Tag Archives: culture

The Death of Adulthood in American Culture

I do feel the loss of something here, but bemoaning the general immaturity of contemporary culture would be as obtuse as declaring it the coolest thing ever. A crisis of authority is not for the faint of heart. It can be scary and weird and ambiguous. But it can be a lot of fun, too. The best and most authentic cultural products of our time manage to be all of those things. They imagine a world where no one is in charge and no one necessarily knows what’s going on, where identities are in perpetual flux. Mothers and fathers act like teenagers; little children are wise beyond their years. Girls light out for the territory and boys cloister themselves in secret gardens. We have more stories, pictures and arguments than we know what to do with, and each one of them presses on our attention with a claim of uniqueness, a demand to be recognized as special. The world is our playground, without a dad or a mom in sight.

more on nytimes.com.

Unfortunately, this fantastic essay ends here. It doesn’t attempt to confront the fact that the world keeps presenting us with problems requiring much bigger shoes than the overgrown kids are willing to wear.

The Two Cultures

But the greatest enrichment the scientific culture could give us is – thought it does not originate like that – a moral one. Among scientists, deep-natured men know, as starkly as any men have known, that the individual human condition is tragic; for all its triumphs and joys, the essence of its loneliness and the end death. But what they will not admit is that, because the individual condition is tragic, therefore the social condition must be tragic, too. Because a man must die, that is no excuse for his dying before his time and after a servile life. The impulse behind the scientists drives them to limit the area of tragedy, to take nothing as tragic that can conceivably lie within men’s will. They have nothing but contempt for those representatives of the traditional culture who use a deep insight into man’s fate to obscure the social truth – or to do something prettier than obscure the truth, just to hang on to a few perks. Dostoevski sucking up to the Chancellor Pobedonotsev, who thought the only thing wrong with slavery was that there was not enough of it; the political decadence of the Avant garde of 1914, with Ezra Pound finishing up broadcasting for the Fascists; Claudel agreeing sanctimoniously with the Marshal about the virtue in others’ suffering; Faulkner giving sentimental reasons for treating Negroes as a different species. They are all symptoms of the deepest temptation of the clerks – which is to say: “Because man’s condition is tragic, everyone ought to stay in their place, with mine as it happens somewhere near the top.” From that particular temptation, made up of defeat, self-indulgence, and moral vanity, the scientific culture is almost totally immune. It is that kind of moral health of the scientists which, in the last few years, the rest of us have needed most; and of which, because the two culture scarcely touch, we have been most deprived.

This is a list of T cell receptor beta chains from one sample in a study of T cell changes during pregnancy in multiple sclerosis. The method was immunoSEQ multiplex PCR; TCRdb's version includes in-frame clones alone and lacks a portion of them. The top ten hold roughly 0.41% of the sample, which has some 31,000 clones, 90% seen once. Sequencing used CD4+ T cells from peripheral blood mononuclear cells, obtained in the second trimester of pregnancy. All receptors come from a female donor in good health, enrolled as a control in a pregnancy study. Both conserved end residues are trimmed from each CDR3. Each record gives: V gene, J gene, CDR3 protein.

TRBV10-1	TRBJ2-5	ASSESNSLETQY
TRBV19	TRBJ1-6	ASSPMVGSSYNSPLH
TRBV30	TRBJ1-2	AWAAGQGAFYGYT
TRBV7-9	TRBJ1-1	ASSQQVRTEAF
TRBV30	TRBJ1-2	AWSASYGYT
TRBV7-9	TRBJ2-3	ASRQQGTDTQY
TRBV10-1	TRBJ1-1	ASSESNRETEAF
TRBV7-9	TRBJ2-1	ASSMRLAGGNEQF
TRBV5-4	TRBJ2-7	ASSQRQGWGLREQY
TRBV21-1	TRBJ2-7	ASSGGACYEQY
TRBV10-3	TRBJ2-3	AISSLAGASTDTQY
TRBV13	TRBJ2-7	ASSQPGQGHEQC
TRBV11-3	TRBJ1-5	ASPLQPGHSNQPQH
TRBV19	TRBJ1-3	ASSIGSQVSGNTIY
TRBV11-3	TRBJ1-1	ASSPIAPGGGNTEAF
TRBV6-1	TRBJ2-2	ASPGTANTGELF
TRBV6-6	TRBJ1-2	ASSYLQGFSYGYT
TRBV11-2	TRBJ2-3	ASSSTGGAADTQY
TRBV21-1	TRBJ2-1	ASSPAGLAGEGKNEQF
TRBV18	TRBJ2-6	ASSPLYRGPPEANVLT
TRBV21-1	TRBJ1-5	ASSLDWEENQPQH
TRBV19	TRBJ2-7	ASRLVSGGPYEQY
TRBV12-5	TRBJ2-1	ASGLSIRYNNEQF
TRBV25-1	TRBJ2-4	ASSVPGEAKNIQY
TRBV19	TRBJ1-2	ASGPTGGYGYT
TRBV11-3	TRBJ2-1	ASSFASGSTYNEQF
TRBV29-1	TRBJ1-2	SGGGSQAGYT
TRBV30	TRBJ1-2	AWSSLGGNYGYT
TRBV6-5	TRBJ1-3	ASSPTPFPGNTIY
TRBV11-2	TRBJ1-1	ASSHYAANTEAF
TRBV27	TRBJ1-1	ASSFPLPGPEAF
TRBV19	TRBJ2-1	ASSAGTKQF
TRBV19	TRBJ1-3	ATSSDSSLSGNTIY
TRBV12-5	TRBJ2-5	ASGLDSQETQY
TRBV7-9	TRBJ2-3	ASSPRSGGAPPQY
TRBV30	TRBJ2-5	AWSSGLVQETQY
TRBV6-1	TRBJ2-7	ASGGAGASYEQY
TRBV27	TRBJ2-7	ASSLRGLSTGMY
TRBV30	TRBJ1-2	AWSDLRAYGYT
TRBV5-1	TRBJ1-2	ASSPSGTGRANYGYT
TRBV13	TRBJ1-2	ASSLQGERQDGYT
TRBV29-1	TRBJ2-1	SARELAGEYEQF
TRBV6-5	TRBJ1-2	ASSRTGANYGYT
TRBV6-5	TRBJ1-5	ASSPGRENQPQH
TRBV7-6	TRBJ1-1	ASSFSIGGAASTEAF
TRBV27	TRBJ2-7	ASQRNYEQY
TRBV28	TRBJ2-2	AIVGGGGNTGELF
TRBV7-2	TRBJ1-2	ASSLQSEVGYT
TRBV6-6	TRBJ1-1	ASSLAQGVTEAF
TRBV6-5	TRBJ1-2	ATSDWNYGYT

Excellent essay from 1956 on the division between scientific and the traditional humanistic culture. Feel as current now as it was 57 years ago.

What Paddington tells us about German v British manners

For their part, the British have what House calls the “etiquette of simulation”. The British feign an interest in someone. They pretend to want to meet again when they don’t really. They simulate concern.

Saying things like “It’s nice to meet you” are rarely meant the way they are said, she says. “It’s just words. It’s simulating interest in the other person.”

From a German perspective, this is uncomfortably close to deceit.

more on bbc.co.uk

On cultural differences between Germans and Britons embedded in the language.

The Sad, Beautiful Fact That We’re All Going To Miss Almost Everything

Surrender, on the other hand, is the realization that you do not have time for everything that would be worth the time you invested in it if you had the time, and that this fact doesn’t have to threaten your sense that you are well-read. Surrender is the moment when you say, “I bet every single one of those 1,000 books I’m supposed to read before I die is very, very good, but I cannot read them all, and they will have to go on the list of things I didn’t get to.
more on npr.org

You’re NOT going to be well read. Don’t worry, that’s OK.

Preserving games comes with legal, technical problems

When it comes to preservation, video games are problematic. Hardware becomes outdated and the media that houses game code becomes obsolete, not to mention the legal issues with emulation. In short, one day, there may not be a way to play Super Metroid at all, and that’s a scary thought.

Some people may still laugh at it, but video games have become part of the cultural heritage. But how to preserve work that is so volatile and bound to quickly aging technology? Somebody wrote a 27-page paper on it.